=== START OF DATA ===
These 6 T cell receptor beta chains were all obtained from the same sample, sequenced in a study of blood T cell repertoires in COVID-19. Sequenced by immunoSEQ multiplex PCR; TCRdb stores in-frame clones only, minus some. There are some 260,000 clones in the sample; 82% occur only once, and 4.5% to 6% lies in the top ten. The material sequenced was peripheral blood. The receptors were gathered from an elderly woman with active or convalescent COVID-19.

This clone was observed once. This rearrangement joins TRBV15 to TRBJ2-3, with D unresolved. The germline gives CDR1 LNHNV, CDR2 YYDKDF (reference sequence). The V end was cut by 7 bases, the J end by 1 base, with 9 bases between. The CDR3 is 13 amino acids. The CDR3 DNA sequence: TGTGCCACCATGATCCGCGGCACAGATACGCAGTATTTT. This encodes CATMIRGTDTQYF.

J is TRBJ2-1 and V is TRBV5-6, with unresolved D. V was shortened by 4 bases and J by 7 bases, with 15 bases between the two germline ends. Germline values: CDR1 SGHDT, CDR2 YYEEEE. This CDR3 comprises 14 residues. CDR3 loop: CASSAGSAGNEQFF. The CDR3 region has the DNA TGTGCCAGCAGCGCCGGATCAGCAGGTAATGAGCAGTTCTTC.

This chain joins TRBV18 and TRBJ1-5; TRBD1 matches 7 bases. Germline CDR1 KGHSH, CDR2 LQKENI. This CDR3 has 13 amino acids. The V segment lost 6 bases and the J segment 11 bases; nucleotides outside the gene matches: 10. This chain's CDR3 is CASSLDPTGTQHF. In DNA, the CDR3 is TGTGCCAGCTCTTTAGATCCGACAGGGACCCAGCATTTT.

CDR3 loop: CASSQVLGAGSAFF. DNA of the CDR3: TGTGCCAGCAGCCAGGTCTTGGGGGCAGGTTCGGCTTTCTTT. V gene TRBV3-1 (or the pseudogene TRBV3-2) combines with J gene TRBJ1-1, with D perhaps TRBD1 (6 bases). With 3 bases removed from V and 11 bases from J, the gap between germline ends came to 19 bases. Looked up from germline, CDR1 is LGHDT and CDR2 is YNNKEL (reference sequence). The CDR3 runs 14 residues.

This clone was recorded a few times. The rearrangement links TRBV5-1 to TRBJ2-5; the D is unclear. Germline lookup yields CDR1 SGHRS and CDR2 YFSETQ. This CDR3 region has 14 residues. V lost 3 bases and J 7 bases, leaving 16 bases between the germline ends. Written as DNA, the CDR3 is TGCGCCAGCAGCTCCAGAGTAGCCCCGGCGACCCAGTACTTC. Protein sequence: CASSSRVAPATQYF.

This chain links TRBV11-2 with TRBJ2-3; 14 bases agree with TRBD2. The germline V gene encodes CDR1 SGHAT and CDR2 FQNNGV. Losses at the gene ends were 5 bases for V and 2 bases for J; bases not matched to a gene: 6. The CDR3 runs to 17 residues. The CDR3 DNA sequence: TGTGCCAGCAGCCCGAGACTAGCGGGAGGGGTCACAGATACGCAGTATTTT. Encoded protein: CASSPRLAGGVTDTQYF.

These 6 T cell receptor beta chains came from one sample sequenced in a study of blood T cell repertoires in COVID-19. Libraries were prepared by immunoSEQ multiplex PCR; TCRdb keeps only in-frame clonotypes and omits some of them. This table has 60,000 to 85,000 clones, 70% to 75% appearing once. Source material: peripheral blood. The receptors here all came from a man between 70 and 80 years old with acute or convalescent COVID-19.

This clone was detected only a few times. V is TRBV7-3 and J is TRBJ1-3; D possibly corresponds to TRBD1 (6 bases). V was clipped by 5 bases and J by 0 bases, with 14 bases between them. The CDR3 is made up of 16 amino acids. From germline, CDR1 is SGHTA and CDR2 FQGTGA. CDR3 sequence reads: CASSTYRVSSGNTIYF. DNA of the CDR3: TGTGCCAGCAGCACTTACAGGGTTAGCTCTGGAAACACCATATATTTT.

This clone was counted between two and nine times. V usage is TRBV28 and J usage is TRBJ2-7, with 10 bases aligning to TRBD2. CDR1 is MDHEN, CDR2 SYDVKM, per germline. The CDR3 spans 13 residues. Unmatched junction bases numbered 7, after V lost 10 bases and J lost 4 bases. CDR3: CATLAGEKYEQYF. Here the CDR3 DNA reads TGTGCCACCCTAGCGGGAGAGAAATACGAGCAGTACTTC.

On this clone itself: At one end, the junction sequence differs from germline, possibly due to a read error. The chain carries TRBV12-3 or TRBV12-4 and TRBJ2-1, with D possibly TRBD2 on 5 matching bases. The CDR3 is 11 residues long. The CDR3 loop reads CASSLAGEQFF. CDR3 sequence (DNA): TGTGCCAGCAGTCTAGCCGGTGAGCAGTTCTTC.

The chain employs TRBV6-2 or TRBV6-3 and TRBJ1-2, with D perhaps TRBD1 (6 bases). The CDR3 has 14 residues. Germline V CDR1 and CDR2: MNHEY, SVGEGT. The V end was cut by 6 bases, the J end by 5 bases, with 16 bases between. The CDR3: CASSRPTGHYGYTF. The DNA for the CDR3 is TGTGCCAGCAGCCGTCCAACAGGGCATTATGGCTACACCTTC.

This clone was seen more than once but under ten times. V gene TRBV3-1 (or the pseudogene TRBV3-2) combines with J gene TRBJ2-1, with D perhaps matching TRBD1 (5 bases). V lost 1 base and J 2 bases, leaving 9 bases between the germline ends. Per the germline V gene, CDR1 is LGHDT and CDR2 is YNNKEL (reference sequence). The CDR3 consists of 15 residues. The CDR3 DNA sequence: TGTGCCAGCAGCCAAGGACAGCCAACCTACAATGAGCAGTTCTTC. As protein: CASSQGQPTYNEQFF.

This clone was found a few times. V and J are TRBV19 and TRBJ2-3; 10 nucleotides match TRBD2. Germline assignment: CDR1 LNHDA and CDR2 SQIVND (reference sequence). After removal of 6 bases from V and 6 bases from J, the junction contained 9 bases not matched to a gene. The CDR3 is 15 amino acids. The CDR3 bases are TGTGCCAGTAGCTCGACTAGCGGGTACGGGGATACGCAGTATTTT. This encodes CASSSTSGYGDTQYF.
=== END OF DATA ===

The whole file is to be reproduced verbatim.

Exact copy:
These 6 T cell receptor beta chains were all obtained from the same sample, sequenced in a study of blood T cell repertoires in COVID-19. Sequenced by immunoSEQ multiplex PCR; TCRdb stores in-frame clones only, minus some. There are some 260,000 clones in the sample; 82% occur only once, and 4.5% to 6% lies in the top ten. The material sequenced was peripheral blood. The receptors were gathered from an elderly woman with active or convalescent COVID-19.

This clone was observed once. This rearrangement joins TRBV15 to TRBJ2-3, with D unresolved. The germline gives CDR1 LNHNV, CDR2 YYDKDF (reference sequence). The V end was cut by 7 bases, the J end by 1 base, with 9 bases between. The CDR3 is 13 amino acids. The CDR3 DNA sequence: TGTGCCACCATGATCCGCGGCACAGATACGCAGTATTTT. This encodes CATMIRGTDTQYF.

J is TRBJ2-1 and V is TRBV5-6, with unresolved D. V was shortened by 4 bases and J by 7 bases, with 15 bases between the two germline ends. Germline values: CDR1 SGHDT, CDR2 YYEEEE. This CDR3 comprises 14 residues. CDR3 loop: CASSAGSAGNEQFF. The CDR3 region has the DNA TGTGCCAGCAGCGCCGGATCAGCAGGTAATGAGCAGTTCTTC.

This chain joins TRBV18 and TRBJ1-5; TRBD1 matches 7 bases. Germline CDR1 KGHSH, CDR2 LQKENI. This CDR3 has 13 amino acids. The V segment lost 6 bases and the J segment 11 bases; nucleotides outside the gene matches: 10. This chain's CDR3 is CASSLDPTGTQHF. In DNA, the CDR3 is TGTGCCAGCTCTTTAGATCCGACAGGGACCCAGCATTTT.

CDR3 loop: CASSQVLGAGSAFF. DNA of the CDR3: TGTGCCAGCAGCCAGGTCTTGGGGGCAGGTTCGGCTTTCTTT. V gene TRBV3-1 (or the pseudogene TRBV3-2) combines with J gene TRBJ1-1, with D perhaps TRBD1 (6 bases). With 3 bases removed from V and 11 bases from J, the gap between germline ends came to 19 bases. Looked up from germline, CDR1 is LGHDT and CDR2 is YNNKEL (reference sequence). The CDR3 runs 14 residues.

This clone was recorded a few times. The rearrangement links TRBV5-1 to TRBJ2-5; the D is unclear. Germline lookup yields CDR1 SGHRS and CDR2 YFSETQ. This CDR3 region has 14 residues. V lost 3 bases and J 7 bases, leaving 16 bases between the germline ends. Written as DNA, the CDR3 is TGCGCCAGCAGCTCCAGAGTAGCCCCGGCGACCCAGTACTTC. Protein sequence: CASSSRVAPATQYF.

This chain links TRBV11-2 with TRBJ2-3; 14 bases agree with TRBD2. The germline V gene encodes CDR1 SGHAT and CDR2 FQNNGV. Losses at the gene ends were 5 bases for V and 2 bases for J; bases not matched to a gene: 6. The CDR3 runs to 17 residues. The CDR3 DNA sequence: TGTGCCAGCAGCCCGAGACTAGCGGGAGGGGTCACAGATACGCAGTATTTT. Encoded protein: CASSPRLAGGVTDTQYF.

These 6 T cell receptor beta chains came from one sample sequenced in a study of blood T cell repertoires in COVID-19. Libraries were prepared by immunoSEQ multiplex PCR; TCRdb keeps only in-frame clonotypes and omits some of them. This table has 60,000 to 85,000 clones, 70% to 75% appearing once. Source material: peripheral blood. The receptors here all came from a man between 70 and 80 years old with acute or convalescent COVID-19.

This clone was detected only a few times. V is TRBV7-3 and J is TRBJ1-3; D possibly corresponds to TRBD1 (6 bases). V was clipped by 5 bases and J by 0 bases, with 14 bases between them. The CDR3 is made up of 16 amino acids. From germline, CDR1 is SGHTA and CDR2 FQGTGA. CDR3 sequence reads: CASSTYRVSSGNTIYF. DNA of the CDR3: TGTGCCAGCAGCACTTACAGGGTTAGCTCTGGAAACACCATATATTTT.

This clone was counted between two and nine times. V usage is TRBV28 and J usage is TRBJ2-7, with 10 bases aligning to TRBD2. CDR1 is MDHEN, CDR2 SYDVKM, per germline. The CDR3 spans 13 residues. Unmatched junction bases numbered 7, after V lost 10 bases and J lost 4 bases. CDR3: CATLAGEKYEQYF. Here the CDR3 DNA reads TGTGCCACCCTAGCGGGAGAGAAATACGAGCAGTACTTC.

On this clone itself: At one end, the junction sequence differs from germline, possibly due to a read error. The chain carries TRBV12-3 or TRBV12-4 and TRBJ2-1, with D possibly TRBD2 on 5 matching bases. The CDR3 is 11 residues long. The CDR3 loop reads CASSLAGEQFF. CDR3 sequence (DNA): TGTGCCAGCAGTCTAGCCGGTGAGCAGTTCTTC.

The chain employs TRBV6-2 or TRBV6-3 and TRBJ1-2, with D perhaps TRBD1 (6 bases). The CDR3 has 14 residues. Germline V CDR1 and CDR2: MNHEY, SVGEGT. The V end was cut by 6 bases, the J end by 5 bases, with 16 bases between. The CDR3: CASSRPTGHYGYTF. The DNA for the CDR3 is TGTGCCAGCAGCCGTCCAACAGGGCATTATGGCTACACCTTC.

This clone was seen more than once but under ten times. V gene TRBV3-1 (or the pseudogene TRBV3-2) combines with J gene TRBJ2-1, with D perhaps matching TRBD1 (5 bases). V lost 1 base and J 2 bases, leaving 9 bases between the germline ends. Per the germline V gene, CDR1 is LGHDT and CDR2 is YNNKEL (reference sequence). The CDR3 consists of 15 residues. The CDR3 DNA sequence: TGTGCCAGCAGCCAAGGACAGCCAACCTACAATGAGCAGTTCTTC. As protein: CASSQGQPTYNEQFF.

This clone was found a few times. V and J are TRBV19 and TRBJ2-3; 10 nucleotides match TRBD2. Germline assignment: CDR1 LNHDA and CDR2 SQIVND (reference sequence). After removal of 6 bases from V and 6 bases from J, the junction contained 9 bases not matched to a gene. The CDR3 is 15 amino acids. The CDR3 bases are TGTGCCAGTAGCTCGACTAGCGGGTACGGGGATACGCAGTATTTT. This encodes CASSSTSGYGDTQYF.